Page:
10 Tips to Sharpen Your Small Talk Skills

Small Talk

Good conversation is what makes us interesting, attracts others to us, and builds meaningful relationships. Do you have difficulty building new social connections? Do you become anxious when faced with initiating conversations? Do you have difficulty keeping a channel of communication going, interesting, and meaningful?

Most people can converse successfully where they feel confident and safe with family members and very close friends. The problem arises when we are placed in situations where we feel anxious, tense, and self-conscious.

Good communication skills give you the ability to connect with more people, which will expand your horizon and opportunities. Good conversational skills will allow you to become successful at building new friendships, developing deeper relationships, as well as a sense of personal fulfillment.

I recently read an informative book by Don Gabor How To Start A Conversation And Make Friends. The steps Don Gerber teaches to help you improve your conversational skills are very practical and effective. The following are ten steps to develop small talk skills you can start to practice today:

1)  Body language communicates our feelings and attitude before and during conversation. The following “softening” gestures will make people more receptive and responsive to you: a) smile often b) open your arms away from your body c) lean forward d) offer a soft touch e) make direct eye contact f) nod your head to show your interest.

2)  Be the first to approach another person with a warm greeting. You will get a more positive response if you are the first to say hello and initiate the conversation. By approaching another person, you are showing you care about them.

3)  The easiest way to start a conversation is to offer a compliment or comment about something, followed by an easy to answer question. Comment on something they are wearing, carrying, or about the surroundings. Follow-up your comment by asking open- ended questions to encourage more than a one word answer. For example, “I love the sweater you are wearing. At what types of stores do you enjoy shopping?”

4)  Be an active, focused listener. Listen for free information that accompanies the answer to your questions. By focusing on the free information, you can explore their experiences and interests. Listen for facts, feelings, and opinions. Listen for key words about people, places, things, and activities. Utilize the free information to move the conversation forward.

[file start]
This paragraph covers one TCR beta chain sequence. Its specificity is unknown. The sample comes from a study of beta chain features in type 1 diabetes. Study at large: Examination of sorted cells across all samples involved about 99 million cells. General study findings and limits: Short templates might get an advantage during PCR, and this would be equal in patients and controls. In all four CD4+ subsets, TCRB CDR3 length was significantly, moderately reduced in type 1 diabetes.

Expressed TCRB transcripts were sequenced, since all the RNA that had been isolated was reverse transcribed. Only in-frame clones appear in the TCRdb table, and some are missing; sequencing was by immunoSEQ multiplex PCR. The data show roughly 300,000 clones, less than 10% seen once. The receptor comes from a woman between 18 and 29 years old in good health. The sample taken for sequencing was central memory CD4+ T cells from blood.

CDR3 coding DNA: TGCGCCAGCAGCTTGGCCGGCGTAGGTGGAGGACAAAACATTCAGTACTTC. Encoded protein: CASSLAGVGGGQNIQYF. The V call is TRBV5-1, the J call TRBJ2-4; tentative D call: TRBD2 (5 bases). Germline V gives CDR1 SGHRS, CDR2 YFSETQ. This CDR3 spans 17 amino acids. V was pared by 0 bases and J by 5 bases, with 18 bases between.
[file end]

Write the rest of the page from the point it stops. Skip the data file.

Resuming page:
5)  Ask follow-up questions to improve your understanding. To clarify information, ask for examples. By being an active listener and asking follow-up questions, you encourage people to keep talking; when you make an effort to understand someone you show them you are interested in them.

6)  Be sure to disclose free information about yourself to help others to get to know you. Be enthusiastic when you reveal experiences about yourself. Typically self-disclosure will escalate in steps as the relationship develops. The steps will begin with background experiences, followed by revealing personal opinions, then personal feelings, and ultimately fears, hopes, dreams, goals, struggles and sorrows.

7)  To keep the conversation going, continue to seek information. One of the keys to small talk is to discover the possibility for common interests, discovering the big things in a person’s life  that are important to them, as well as searching for topics that generate enthusiastic responses. Think about open ended questions to ask ahead of time to uncover a person’s hot buttons. Examples of questions to ask are as follows:

  • What types of things do you do to relax?
  • What things do you like to do over and over again?
  • What are your major interests?
  • What excites you?
  • What do you like to do to have fun?
  • What is really important to you?
  • Is there anything new or exciting happening in your life?

As you uncover the big things in a person’s life, listen for free information on which to build future conversation.

8)  When you discover a topic that excites people, encourage them to tell you about it. But remember it is also important for you to share information about your interests. When you talk about your hot buttons, be sure to be specific and share details to give them a look inside you: show them what excites you. It is important to let the other person know what interests you have in common.

9)  When you explore another’s opinion, tell the person why you want to know. Explore the purpose behind their viewpoint. By simply exploring the reasoning behind their opinion you are saying you value their thoughts and complimenting them.

10)  Be aware that the information exchange is balanced between talking and listening. Keep track of that balance. It is imperative to ask questions, encourage the other person to talk, and listen intently.

To be successful at improving your conversational skills, you will need to change your attitude, be willing to face your fears, and learn new skills. Realize it will take time to make changes, so be patient and focus on practicing these small talk skills in small steps.

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